How to Begin a Professional Career as a Forensic Scientist

How to Begin a Professional Career as a Forensic Scientist
Forensic Scientists: A Quick Look
Median Salary $52,840 per annum
Entry-level education Bachelor’s degree
On-the-job training No
Primary employers Forensic Laboratories, Police Departments
Number of positions (U.S.) 12,900
Job Growth (2012-2022) 6% (Much slower than national average)
New positions (2012-2022) 700

How to Begin a Professional Career as a Forensic ScientistWhat Does A Forensic Scientist Do?

Forensic scientists bring scientific knowledge and methods to bear on criminal investigations and legal puzzles. They work as general criminalist technicians and analysts, chemists, biologists, document and toolmark examiners, serologists, educators, and more. Read more.


The U.S. government estimated the average salary in 2012 for a forensic science technician was $52,840 a year. Read more.

Becoming A Forensic Scientist

Any forensic scientist that works in a lab and handles biohazardous substances will need a postsecondary degree, preferably in the intended lab specialty. Many forensic biologists, for instance, earn an undergraduate degree in biology. Read more.

Job Outlook

The BLS estimates forensic science jobs will grow by only 6% percent over the next seven years. The actual number of jobs will depend on the availability of local and state government funding. Read more.

Forensic Scientist Salary

Forensic scientist salary earnings vary widely by specialty and employer. In 2012, the U.S. Bureau of Labor Statistics, or BLS, found the average yearly salary for a forensic science technician was $52,840. New lab technicians often begin as ‘bench scientists’ and gradually work their way up to the forensic laboratory director's position. Educated, entry-level technicians earn around $40,000 a year, whereas top level supervisor scientists are paid as much as $100,000 a year. At the top of the pay scale are forensic pathologists qualified at the doctoral level. Pathologists and medical examiners may earn up to $200,000 a year. In general, the best compensation can be found in federal jobs.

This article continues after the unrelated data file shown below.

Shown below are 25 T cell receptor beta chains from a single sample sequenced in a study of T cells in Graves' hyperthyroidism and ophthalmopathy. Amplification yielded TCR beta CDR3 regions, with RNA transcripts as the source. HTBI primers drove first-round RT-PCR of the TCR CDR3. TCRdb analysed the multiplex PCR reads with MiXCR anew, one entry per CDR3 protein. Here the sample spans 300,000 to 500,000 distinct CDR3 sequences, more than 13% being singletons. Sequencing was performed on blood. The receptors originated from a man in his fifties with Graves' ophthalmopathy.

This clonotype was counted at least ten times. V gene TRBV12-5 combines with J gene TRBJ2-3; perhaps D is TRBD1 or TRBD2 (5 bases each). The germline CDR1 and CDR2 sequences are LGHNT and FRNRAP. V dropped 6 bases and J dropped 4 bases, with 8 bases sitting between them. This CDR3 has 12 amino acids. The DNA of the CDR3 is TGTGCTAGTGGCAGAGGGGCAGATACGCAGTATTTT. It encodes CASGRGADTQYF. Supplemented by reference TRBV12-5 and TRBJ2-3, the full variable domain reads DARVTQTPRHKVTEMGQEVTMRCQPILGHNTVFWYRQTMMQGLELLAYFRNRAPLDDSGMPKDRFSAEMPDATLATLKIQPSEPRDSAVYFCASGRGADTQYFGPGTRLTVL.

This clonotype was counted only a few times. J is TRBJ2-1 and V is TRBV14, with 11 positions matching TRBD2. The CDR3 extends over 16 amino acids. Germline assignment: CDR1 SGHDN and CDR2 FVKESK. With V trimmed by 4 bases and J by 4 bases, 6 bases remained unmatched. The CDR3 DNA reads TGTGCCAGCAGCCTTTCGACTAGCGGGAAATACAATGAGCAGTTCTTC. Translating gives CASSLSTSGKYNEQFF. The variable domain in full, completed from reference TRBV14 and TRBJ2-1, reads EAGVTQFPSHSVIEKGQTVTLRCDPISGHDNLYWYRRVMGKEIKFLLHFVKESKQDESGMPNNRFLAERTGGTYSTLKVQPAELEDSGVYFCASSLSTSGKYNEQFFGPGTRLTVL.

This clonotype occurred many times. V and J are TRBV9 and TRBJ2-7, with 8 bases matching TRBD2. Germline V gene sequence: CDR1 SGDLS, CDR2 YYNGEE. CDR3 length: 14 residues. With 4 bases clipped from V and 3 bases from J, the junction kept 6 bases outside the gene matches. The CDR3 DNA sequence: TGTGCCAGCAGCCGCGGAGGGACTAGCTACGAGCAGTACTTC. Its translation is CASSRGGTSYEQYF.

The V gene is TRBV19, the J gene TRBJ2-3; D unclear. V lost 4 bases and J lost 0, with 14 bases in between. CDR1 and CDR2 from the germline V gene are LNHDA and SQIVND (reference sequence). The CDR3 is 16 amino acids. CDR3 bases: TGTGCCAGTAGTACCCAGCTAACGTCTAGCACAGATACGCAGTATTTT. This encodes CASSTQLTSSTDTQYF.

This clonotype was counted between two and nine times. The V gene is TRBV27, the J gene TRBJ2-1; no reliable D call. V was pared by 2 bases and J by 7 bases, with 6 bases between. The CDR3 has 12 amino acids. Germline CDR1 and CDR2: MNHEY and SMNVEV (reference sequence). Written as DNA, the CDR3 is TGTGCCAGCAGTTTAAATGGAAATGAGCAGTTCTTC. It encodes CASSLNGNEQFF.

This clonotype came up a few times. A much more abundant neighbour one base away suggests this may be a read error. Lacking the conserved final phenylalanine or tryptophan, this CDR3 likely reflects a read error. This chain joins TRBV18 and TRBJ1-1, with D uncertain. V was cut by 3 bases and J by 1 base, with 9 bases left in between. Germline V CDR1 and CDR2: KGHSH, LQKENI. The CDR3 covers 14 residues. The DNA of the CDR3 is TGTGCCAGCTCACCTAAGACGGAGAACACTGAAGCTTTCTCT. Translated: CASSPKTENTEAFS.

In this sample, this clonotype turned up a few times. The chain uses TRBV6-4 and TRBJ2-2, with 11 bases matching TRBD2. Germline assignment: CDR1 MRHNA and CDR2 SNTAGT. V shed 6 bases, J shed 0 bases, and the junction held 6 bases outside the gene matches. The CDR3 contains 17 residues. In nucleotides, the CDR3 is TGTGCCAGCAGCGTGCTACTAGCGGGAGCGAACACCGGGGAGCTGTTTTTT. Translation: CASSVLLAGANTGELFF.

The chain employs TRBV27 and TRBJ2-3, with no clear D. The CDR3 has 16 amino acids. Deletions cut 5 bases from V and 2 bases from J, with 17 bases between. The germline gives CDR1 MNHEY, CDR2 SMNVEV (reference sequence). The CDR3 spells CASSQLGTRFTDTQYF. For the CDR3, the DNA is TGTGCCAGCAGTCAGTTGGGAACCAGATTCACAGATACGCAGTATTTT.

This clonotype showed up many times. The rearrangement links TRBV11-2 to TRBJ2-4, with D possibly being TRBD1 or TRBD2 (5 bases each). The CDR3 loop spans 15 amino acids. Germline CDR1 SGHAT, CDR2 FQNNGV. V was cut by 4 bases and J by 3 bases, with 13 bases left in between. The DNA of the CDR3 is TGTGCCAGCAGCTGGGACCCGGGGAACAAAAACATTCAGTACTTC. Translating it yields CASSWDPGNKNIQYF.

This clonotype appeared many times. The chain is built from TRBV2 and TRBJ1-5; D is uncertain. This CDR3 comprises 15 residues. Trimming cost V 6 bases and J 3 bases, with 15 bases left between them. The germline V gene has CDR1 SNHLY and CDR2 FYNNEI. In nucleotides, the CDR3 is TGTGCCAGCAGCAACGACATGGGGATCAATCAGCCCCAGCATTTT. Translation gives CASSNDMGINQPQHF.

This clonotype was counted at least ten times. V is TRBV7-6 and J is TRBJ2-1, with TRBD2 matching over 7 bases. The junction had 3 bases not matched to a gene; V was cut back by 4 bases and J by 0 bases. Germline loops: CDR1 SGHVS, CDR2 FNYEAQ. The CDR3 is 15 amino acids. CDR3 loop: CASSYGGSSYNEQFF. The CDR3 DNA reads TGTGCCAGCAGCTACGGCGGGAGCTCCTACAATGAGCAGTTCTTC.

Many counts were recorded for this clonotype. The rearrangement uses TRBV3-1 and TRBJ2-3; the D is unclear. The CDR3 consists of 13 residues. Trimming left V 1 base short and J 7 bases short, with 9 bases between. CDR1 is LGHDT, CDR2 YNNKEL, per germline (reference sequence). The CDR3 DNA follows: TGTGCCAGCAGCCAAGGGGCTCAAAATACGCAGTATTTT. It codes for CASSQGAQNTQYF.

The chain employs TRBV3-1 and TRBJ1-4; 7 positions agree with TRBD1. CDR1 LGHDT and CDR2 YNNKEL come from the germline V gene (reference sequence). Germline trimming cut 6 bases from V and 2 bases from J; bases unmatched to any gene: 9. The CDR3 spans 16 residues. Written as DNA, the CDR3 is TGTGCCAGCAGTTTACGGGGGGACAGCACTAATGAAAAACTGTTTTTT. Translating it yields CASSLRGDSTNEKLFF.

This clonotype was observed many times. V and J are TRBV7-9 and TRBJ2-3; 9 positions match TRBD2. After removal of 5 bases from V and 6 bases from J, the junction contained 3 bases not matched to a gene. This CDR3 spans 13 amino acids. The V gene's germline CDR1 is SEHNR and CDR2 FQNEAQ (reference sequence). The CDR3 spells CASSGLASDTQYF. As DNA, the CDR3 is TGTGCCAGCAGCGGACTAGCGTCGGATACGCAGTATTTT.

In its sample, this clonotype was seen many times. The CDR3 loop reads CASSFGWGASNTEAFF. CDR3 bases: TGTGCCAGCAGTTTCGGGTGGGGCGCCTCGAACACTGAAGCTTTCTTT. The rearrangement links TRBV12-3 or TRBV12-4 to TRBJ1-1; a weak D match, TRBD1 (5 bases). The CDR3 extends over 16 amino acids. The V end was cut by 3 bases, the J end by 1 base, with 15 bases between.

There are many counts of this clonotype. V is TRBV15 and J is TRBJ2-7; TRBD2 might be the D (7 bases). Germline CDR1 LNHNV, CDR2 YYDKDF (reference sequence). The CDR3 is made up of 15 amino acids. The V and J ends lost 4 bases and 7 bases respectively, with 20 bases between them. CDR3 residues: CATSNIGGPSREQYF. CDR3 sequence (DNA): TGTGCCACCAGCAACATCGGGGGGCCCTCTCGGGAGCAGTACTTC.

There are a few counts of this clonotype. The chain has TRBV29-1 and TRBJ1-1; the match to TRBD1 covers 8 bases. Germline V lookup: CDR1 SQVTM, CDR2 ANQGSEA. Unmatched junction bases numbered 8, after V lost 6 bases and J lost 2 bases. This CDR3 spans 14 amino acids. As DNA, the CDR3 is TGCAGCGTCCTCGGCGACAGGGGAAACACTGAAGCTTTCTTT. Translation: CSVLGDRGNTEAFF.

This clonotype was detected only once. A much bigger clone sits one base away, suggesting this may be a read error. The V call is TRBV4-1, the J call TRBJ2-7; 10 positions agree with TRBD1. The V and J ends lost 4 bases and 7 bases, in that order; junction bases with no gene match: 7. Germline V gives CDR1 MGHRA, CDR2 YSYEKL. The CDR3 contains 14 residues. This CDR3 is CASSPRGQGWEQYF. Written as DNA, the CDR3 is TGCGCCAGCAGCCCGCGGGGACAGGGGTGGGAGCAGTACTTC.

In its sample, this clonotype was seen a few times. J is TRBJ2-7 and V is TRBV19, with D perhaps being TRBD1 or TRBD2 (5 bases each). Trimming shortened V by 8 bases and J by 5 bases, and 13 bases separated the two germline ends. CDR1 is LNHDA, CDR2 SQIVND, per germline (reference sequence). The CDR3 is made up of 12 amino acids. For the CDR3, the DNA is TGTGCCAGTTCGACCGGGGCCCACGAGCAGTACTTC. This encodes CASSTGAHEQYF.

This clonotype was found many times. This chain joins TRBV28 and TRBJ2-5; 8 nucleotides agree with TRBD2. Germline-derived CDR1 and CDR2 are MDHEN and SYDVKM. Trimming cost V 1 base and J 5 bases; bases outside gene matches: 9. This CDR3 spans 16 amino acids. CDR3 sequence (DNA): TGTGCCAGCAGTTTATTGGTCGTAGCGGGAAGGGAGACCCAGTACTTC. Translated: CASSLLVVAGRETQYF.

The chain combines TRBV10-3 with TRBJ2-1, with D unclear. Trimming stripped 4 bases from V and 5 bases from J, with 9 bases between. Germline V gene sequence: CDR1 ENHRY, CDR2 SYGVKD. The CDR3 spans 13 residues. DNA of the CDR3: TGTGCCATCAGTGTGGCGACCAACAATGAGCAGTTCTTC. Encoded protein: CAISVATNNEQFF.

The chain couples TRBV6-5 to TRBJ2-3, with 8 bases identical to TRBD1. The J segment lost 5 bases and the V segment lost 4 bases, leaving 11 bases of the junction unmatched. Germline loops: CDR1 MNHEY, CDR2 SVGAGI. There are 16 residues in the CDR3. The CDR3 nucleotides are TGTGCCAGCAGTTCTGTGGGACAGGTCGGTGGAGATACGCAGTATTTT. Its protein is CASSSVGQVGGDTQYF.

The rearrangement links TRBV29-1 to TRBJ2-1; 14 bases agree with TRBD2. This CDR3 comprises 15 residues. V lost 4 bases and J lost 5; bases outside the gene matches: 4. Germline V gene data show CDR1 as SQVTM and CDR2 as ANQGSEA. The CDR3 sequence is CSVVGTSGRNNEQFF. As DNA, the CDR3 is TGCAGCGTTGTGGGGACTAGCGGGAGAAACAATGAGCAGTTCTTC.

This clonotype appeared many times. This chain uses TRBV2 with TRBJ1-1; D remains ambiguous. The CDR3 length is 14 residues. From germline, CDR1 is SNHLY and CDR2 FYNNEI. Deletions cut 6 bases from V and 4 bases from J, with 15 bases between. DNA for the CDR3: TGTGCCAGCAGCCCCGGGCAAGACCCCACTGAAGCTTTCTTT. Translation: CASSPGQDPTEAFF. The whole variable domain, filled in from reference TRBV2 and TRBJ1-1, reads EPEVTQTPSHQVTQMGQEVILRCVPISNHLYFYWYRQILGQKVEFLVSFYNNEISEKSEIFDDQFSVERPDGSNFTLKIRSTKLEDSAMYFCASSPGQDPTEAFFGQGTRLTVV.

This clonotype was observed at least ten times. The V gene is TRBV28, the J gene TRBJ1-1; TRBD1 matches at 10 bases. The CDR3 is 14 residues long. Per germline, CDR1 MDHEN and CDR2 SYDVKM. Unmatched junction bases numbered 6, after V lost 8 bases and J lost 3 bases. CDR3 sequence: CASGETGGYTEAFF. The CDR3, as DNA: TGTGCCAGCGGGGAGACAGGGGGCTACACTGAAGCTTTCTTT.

How To Become A Forensic Scientist

Qualified criminalists are expected to have at least a bachelor's degree in chemistry, biology, or forensic science. However, graduate degree requirements for job applicants are becoming more common. More forensic professionals have master and doctoral degrees than ever before. How long does it take to become a Forensic Scientist? It takes at least four years of undergraduate training to become a forensic scientist. Employers look for at least 24 semester hours in either biology or chemistry, plus some mathematics.

Educational Requirements

The minimum, entry level of education for a forensic scientist is a bachelor's degree in either biology, chemistry, forensic science or criminal justice. The American Academy of Forensic Sciences says the specific degree is not as important as the course content, which should include a strong dose of biological and physical sciences. Forensic science students learn the fundamentals of biology, chemistry, physics and mathematics, while gaining a foundation in law enforcement and criminal justice investigations. Some students even attend a police academy before heading to the lab. The purpose of this background is to empower students to resolve complex criminal and civil investigations with the dispassionate objectivity of a scientist and the informed insight of a public servant. While a four-year degree is the minimum requirement, the realities of the job market increasingly privilege those with a graduate level of education. Moreover, experts in the field are predicting a master's degree will be required in the future. Many graduate and sometimes undergraduate students pursue specialized degrees in one of numerous subdisciplines. Major subdisciplinary sections include: Criminalistics Digital & Multimedia Sciences Engineering Sciences General Jurisprudence Odontology Pathology/Biology Physical Anthropology Psychiatry & Behavioral Science Questioned Documents Toxicology